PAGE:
Philip Lupul

Date of Award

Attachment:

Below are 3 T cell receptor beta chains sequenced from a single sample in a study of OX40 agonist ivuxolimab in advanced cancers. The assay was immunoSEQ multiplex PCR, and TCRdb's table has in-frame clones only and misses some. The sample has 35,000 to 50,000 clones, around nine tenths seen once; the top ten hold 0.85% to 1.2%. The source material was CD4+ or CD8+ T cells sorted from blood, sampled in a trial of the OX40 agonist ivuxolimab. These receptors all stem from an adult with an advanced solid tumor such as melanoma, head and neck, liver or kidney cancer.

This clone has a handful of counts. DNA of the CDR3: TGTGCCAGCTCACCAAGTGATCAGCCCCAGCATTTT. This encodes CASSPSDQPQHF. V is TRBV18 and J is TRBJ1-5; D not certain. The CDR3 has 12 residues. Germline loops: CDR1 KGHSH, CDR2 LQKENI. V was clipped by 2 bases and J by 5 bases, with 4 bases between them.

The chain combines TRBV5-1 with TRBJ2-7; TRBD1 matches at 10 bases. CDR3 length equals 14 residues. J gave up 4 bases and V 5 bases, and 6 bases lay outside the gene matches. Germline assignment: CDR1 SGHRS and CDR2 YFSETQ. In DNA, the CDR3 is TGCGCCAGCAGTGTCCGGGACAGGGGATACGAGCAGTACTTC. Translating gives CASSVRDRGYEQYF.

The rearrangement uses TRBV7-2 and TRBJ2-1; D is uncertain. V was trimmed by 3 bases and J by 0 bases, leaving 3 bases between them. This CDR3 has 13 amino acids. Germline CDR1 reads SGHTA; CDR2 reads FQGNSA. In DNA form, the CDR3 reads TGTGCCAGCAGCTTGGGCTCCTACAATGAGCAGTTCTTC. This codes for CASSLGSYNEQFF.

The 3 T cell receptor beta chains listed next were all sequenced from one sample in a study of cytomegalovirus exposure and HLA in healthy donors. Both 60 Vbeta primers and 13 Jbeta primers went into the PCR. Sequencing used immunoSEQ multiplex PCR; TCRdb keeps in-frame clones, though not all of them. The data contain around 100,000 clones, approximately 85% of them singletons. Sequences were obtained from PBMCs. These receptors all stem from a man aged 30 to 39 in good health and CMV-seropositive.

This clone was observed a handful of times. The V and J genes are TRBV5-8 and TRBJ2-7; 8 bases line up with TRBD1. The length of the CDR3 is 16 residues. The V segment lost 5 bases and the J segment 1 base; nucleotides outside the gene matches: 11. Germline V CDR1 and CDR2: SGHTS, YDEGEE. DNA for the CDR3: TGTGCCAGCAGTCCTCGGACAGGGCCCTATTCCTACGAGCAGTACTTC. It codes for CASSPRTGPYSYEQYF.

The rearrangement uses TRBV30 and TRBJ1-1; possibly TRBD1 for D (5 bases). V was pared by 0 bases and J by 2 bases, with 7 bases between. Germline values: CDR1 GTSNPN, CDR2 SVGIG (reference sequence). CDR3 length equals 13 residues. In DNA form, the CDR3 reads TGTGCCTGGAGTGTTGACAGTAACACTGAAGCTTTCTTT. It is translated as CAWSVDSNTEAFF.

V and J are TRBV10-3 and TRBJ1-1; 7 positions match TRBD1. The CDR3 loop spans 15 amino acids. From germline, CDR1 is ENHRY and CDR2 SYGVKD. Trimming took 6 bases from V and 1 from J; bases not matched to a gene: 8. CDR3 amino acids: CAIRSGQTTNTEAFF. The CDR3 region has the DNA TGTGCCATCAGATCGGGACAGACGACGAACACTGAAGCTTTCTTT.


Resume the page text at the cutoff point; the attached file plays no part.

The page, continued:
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Canadian immigration law has traditionally relied upon broad grants of discretionary authority as a tool for immigrant application processing. Such authority has had two facets--a procedural aspect allowing for flexibility in methods and processes for handling applications, and a substantive aspect relating to actual decision making. This thesis examines such discretion in the particular context of the Independent category of migration that is provided for under the current Immigration Act and Regulations. This thesis argues that discretionary power has recently been significantly affected by two evolving trends. Hampered by fiscal constraints, the bureaucracy has sought to reduce usage of positive substantive discretion which, by its very nature, is a resource intensive processing tool. Conversely, since negative substantive discretion retains some functional benefits, not much official disdain has been focused upon it. Meanwhile, procedural discretion has been enhanced because of the resource savings it has delivered up. The courts, on the other hand, have worked to restrict negative substantive discretion while simultaneously guarding the fullness of its positive variant. These dual purposes are rooted in a traditional mistrust of discretionary authority and a modern trend to favour rights.